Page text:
equal ardour; it was commenced the 24th of a frame and glass, fastened by day on the finished in thirty-two days.
Fructidor, an. 12. (10th September, 1904), aud street-door, during the lying-in month, and
“ From the suminit of the obelisk the eye underneath is placed a small bulletin, or
ranges over a vast extent of country-l'trecht, certificate of the state of the lady and
Amersfoort, Ainsterdam, Haarlem, the Hague, child's lealth. The franie contains a piece | Dordrecht, Leyden, Gorkum, Breda, Arn-of point lace, on a red silk ground, if a boy beim, Nymnezeu, Bois-le-duc, Cleves, Zutphin, is born; a blue ground if a girl; if twins, Deventer, Zwol, and a great part of the Zuyder. doubled; if of different sexes, both colours, zee, may be seen distinctly on a clear day.” party-per-pale; if a dead child, a black A handsome print accompanies the deground. Duing the time the door is thus seription, and the whole of the four inornamented the husband cannot be arrested | scriptions, except the long list of the names for debt. It is called a kraam-kloppertje, | of the officers, are given. Perhaps the (child bed knocker.) Without the lace it prospect being mentioned as from the sumbecomes only a mere notice of the health | mit of the “obelisk," may be a mistake of of a sick person, and is no protection the printer, for “ pyramid;" as the former against arrests.
appears to be inaccessible. The Amsterdam sledges are mentioned, We know not of any other station from on which the body of a coach is drawn by which sixteen capital cities can be seen. one horse, the driver walking by the side of The building inhabited by the leren. it. Our author says the French call it un pot luthers, or Moravians, is afterwards des de chambre. This is a mistake, as that scribed, to which we refer. name is given to a vehicle used in Paris oulv, which is a sedan chair on two wheels, “ The Princes of Germany differ very much pushed or drawn by a man.
from those of our owu country, by the plain “ Some of the shop boards or signs, have
and unoştentatious minner in which they ridiculous verses inscribed on them."
inove about. At Dusseldorf, one morning To this might have been added, many
when I was crossing the court of any inu to have ingenious epigrams: numerous col go to breakfust, I saw a little boy fencing with lections of these are in print. A very good with his appearance, I asked him if he was
a stick with one of the ostlers; as I was pleased account of the terrible dungeons under the Stadthouse, at Amsterdain, is given, to plied, No, Sir, I am hereditary Prince l'on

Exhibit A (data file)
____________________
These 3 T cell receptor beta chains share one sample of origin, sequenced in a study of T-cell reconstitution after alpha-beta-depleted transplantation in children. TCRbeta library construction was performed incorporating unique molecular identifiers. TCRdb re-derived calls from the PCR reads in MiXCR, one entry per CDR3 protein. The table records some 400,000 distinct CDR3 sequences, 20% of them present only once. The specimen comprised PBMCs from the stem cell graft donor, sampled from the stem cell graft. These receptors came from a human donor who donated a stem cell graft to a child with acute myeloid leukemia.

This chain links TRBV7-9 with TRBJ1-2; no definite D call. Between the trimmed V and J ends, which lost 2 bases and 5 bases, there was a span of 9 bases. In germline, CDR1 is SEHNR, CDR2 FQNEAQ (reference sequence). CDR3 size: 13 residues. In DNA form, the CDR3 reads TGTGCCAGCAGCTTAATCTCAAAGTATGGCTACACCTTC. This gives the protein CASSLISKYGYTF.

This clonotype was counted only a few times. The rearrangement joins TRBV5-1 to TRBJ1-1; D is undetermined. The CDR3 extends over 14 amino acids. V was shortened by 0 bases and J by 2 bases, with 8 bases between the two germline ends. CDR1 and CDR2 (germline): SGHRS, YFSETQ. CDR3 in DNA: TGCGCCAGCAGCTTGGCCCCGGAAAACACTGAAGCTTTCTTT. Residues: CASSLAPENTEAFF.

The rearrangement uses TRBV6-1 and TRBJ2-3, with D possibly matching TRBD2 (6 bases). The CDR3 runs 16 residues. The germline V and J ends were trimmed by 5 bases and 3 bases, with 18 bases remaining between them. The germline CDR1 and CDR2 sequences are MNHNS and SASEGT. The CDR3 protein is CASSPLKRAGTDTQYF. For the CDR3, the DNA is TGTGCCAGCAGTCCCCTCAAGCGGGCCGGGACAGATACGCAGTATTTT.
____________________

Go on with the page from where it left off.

the son of the maitre d'hôte?, to which he rewhich we refer.
Salmı, &c.' From Amsterdain our traveller proceed
Of Cologne, our author savs, ed through Naarden and Zoestdyk to Zeist,
« This city was formerly celebrated for the where he saw
number of its devotees and prostitutes, which “ The vast pyramid crected by the French the French police has very much reduced.” troops who were eacamped in the iminense We do not know which of these (140 open place in which it studs, amounting to classes are here meant, prob:bly the former, thirty thousand inen, under the coinmand of
as totally useless for the welfare of the General Marmont.
city. “ The whole was designed hy the chief of
« With respect to the chapel of St. Ursula, the battalion of engineers. The total height of this stupendous monument is about 10 since; in this depository, for a great length of
a whimsical circumstance occurred some years, French feet; that of the obelisk, exclusive of tiine have reposed the bones of St. Ursula, and
Sir John says,
eleven thousand virgins, her companions; they “ This rock was supplied with water froin came from England in a little boat, in the year a well 280 feet deep, which oecupied three 610, to convert the Huns, who had taken years in digging, in the year 1431, (and the possession of this city; aud these men,
instead two following years.) in the time of the of being moved by their sweet cloqnence and Swedish war, the attacks of eighty thousand cberub-like looks, put an end to their argu- French troops on the southern side of it, and ment, by putting them all to death. Some of forty thousand on tbe northern, could make doubt whether any country could have spared no impression on it; however, still maintainso many virgins, and a surgeon, somewhat ofing its invulnerable character it was destined a way, upon examining the consecrated hones, to bend to a foe, before which all local addeclared that most of them were the bones of vantage is useless, and all enterprize unavailfull grown fernale mastiff's; for which dis
ing; after bravely sustaining a blockade for a covery he was expelled the city."
whole year, by the troops of the French reThe most marvellous part of this story || public, the garrison having endured with the is the skill of the anatomist who could so
greatest fortitude almost every description of accurately determine the sex of the animals privation, were obliged to surrender to famine, from only seeing the ancient bones, pro
and capitulated on the 28th of January 1799. bably by some such occult knowledge as
Soon after which the French covered this the famous waterologer fouranopolos), mighty rock with the ruins of those wonderful
fortifications. possessed, who was so expert, that he could
“I frequently had an opportunity of adtell by a man's working-day's water, what